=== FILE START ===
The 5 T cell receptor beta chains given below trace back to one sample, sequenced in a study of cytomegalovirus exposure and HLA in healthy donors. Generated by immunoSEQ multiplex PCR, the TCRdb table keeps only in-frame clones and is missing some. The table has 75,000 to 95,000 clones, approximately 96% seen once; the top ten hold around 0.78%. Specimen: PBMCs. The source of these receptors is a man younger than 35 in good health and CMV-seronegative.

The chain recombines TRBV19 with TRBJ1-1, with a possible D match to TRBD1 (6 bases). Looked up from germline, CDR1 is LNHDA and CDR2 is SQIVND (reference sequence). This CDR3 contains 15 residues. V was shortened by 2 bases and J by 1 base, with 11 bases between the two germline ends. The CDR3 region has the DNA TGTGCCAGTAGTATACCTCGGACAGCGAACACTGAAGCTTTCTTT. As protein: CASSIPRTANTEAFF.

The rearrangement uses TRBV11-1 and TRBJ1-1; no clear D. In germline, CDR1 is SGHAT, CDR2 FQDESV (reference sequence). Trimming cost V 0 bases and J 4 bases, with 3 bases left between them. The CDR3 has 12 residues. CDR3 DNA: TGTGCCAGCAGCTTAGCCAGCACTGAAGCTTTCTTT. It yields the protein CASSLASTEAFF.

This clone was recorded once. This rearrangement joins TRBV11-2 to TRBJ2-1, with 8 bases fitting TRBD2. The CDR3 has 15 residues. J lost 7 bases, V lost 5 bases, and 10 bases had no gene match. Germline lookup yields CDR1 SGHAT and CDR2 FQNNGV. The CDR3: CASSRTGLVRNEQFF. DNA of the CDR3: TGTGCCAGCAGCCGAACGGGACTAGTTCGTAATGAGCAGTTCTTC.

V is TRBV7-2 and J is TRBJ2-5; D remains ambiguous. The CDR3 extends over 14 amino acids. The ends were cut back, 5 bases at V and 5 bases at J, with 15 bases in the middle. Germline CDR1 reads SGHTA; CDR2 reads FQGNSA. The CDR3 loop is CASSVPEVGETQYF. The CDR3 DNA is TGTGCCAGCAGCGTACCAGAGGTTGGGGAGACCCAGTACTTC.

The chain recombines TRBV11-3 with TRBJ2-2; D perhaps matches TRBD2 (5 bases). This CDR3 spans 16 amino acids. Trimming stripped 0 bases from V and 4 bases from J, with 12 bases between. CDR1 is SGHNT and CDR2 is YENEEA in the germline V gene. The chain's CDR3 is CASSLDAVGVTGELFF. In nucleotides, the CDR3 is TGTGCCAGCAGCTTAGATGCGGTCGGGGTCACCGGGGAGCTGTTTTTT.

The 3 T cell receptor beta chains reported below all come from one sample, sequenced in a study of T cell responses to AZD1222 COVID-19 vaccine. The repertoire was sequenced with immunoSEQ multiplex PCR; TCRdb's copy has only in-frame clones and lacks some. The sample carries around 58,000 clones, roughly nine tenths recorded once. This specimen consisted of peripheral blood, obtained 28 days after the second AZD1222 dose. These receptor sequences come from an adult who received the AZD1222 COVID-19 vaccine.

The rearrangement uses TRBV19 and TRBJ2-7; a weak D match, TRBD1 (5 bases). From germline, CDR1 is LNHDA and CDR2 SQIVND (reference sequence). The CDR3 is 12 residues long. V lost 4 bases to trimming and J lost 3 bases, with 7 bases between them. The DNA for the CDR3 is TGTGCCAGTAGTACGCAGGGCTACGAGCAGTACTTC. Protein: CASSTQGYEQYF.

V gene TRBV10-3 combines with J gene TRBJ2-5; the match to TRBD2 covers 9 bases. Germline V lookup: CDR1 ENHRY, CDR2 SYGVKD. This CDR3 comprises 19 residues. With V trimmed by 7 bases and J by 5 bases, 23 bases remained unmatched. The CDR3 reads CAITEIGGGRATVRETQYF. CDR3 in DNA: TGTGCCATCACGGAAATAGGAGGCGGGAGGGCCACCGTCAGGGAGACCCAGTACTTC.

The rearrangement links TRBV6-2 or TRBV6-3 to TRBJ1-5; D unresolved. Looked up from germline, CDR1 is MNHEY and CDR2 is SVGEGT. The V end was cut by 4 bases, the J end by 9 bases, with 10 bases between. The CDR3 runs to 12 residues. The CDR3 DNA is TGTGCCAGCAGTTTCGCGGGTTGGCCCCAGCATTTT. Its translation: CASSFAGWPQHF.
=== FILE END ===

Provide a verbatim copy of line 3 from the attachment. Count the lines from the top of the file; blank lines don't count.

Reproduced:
The rearrangement uses TRBV11-1 and TRBJ1-1; no clear D. In germline, CDR1 is SGHAT, CDR2 FQDESV (reference sequence). Trimming cost V 0 bases and J 4 bases, with 3 bases left between them. The CDR3 has 12 residues. CDR3 DNA: TGTGCCAGCAGCTTAGCCAGCACTGAAGCTTTCTTT. It yields the protein CASSLASTEAFF.